High school fined over installing surveillance camera in bathrooms

By Kuksung Nam, The Readable
Aug. 12, 2022 9:38PM KST

A South Korean regulatory authority has imposed a 5 million won fine (approximately $3,800) on an all-male private high school in Gyeongju, a city in southeastern South Korea, for putting nine CCTV cameras in the school’s student bathrooms.

The Personal Information Protection Commission (PIPC) announced the decision on Wednesday. The decision was settled in the thirteenth plenary session, the PIPC said in a press release.

The PIPC said that the school claimed that they had installed the cameras at the request of the parents to prevent students from smoking or fighting in bathrooms. However,, the commission rejected this claim and fined the school for violating a privacy law.

The Personal Information Protection Act states that “no one shall install and operate any visual data processing device so as to look into places which are likely to noticeably threaten individual privacy.” The law specifically refers to places such as bathrooms, restrooms, and dressing rooms which are used by multiple unspecified persons.

“Although the purpose [of installing the surveillance cameras] could be reasonable, such as to prevent school violence and student smoking, one should not put CCTV in a place that is not only banned by the law but also that could strongly violate one’s privacy,” said Yang Cheong-sam, the Director-General for Investigation and Coordination of the PIPC, in the statement.

The private school has removed all the surveillance cameras installed in the school’s student bathrooms in November 2021 after the PIPC started their inspection in June of last year, according to an official of the PIPC.

A state-owned company in Pyeongchang, a city in northeastern South Korea, was also fined by the regulatory authority on Wednesday for violating the privacy law. The company, which manages the Pyeongchang National Forest, was fined 5 million won for putting a surveillance camera in a place where the camera could record footage of people using the bathroom.

“The CCTV in question was not deliberately installed to record the bathroom. The camera was installed in the hallway. However, the angle of the camera was misplaced, showing unintentionally the window of the bathroom,” explained the official of the PIPC. The Pyeongchang Facilities Management Corporation did not respond to The Readable’s request for comment.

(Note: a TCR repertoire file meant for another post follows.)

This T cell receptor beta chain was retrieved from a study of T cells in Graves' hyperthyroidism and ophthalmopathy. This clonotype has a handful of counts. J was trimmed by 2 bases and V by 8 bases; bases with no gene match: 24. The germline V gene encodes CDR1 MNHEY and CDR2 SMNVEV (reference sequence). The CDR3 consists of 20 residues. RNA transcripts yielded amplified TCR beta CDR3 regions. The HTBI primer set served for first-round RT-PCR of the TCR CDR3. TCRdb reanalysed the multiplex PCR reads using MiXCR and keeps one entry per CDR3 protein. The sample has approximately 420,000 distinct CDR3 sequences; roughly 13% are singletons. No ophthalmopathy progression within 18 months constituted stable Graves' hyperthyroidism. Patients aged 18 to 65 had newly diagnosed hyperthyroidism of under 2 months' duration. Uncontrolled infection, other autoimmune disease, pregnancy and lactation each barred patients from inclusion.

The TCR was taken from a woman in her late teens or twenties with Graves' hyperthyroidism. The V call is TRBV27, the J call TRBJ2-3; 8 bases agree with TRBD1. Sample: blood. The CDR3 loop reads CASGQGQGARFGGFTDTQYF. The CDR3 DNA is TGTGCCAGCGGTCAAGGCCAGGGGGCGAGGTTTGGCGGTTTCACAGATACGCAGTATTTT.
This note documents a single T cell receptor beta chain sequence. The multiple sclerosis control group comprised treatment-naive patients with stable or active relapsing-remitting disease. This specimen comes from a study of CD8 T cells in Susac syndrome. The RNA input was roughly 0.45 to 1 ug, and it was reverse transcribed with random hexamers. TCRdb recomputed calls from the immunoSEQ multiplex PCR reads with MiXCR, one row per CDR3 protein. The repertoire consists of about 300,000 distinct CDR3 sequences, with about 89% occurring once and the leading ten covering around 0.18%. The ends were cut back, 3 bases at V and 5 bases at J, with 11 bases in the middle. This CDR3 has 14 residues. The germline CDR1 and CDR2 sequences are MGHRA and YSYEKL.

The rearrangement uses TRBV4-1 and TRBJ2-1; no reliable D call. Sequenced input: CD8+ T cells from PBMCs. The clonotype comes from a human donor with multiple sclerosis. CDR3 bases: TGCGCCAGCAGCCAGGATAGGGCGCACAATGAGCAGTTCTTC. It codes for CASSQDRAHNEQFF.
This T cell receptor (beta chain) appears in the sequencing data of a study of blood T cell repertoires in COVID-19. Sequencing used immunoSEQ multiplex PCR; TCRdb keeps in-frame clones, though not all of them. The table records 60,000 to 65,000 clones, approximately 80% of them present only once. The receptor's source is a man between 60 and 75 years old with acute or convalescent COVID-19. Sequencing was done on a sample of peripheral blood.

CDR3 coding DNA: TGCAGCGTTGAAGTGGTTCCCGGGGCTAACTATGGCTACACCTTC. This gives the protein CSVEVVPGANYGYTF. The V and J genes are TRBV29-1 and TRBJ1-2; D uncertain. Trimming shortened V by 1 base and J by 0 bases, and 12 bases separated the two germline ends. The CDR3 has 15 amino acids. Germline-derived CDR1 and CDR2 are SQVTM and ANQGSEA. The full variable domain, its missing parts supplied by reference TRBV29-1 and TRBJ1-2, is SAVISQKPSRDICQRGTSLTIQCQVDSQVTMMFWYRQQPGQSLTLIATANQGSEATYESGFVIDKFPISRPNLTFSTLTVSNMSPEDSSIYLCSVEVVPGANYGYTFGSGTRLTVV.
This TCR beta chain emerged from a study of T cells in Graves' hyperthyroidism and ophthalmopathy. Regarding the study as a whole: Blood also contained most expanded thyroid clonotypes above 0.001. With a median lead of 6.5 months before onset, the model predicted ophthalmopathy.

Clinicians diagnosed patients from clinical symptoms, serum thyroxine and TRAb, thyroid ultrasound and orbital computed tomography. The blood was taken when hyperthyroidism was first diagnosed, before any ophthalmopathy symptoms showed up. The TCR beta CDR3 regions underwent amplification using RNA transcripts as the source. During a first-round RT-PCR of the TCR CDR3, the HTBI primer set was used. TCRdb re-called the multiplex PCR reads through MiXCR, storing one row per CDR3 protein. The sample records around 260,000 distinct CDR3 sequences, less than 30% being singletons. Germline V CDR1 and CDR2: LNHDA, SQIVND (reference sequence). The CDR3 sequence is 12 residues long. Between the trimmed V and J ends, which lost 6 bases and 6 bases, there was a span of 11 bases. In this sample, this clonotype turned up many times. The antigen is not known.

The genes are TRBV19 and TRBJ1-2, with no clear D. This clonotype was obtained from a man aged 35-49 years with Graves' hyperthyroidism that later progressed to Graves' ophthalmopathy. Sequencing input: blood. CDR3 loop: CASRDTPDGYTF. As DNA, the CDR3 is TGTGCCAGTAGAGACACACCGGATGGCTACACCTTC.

This is not the first time that the regulatory authority fined an organization over violating the privacy law related to surveillance cameras. In June, the PIPC opened the eleventh plenary session and decided to place a 5 million won fine on a company for collecting personal information of its workers through surveillance cameras which were installed in the office without the consent of the workers.

From public places to private locations, surveillance cameras have deeply infiltrated the daily lives of South Koreans. The National Assembly amended the Child Care Act in 2015, including the mandatory installation of surveillance cameras in daycare centers.

The amendment followed a child abuse incident in a daycare center in Incheon, a metropolitan city in South Korea, in January 2015. The surveillance video was released to the public and a wave of anger swept through South Korea, which eventually resulted in revising a law that had not been able to cross the threshold of Congress for years.

Furthermore, starting from September 2023, hospitals must install surveillance cameras in their operating rooms while conducting surgeries on unconscious patients. The Medical Service Act was revised last year for the purpose of protecting the rights and the safety of patients who are undergoing surgery.

However, the controversy over the usage of surveillance cameras is not at the end point. Although the law makes exemptions for video recording in situations such as emergency surgery where the life of the patient is at risk, the medical community has strongly objected to the revision of the law for violating the privacy of medical staff through the monitoring of surgeries.


The cover image of this article was designed by Sangseon Kim.

Kuksung Nam is a cybersecurity journalist for The Readable. She covers cybersecurity issues in South Korea, including the public and private sectors. Prior to joining The Readable, she worked as a political reporter for one of the top-five local newspapers in South Korea, The Kyeongin Ilbo, where she reported several exclusive stories regarding the misconduct of local government officials. She is currently focused on issues related to anti-fraud, as well as threats and crimes in cyberspace. She is a Korean native who is fluent in English and French, and she is interested in delivering the news to a global audience.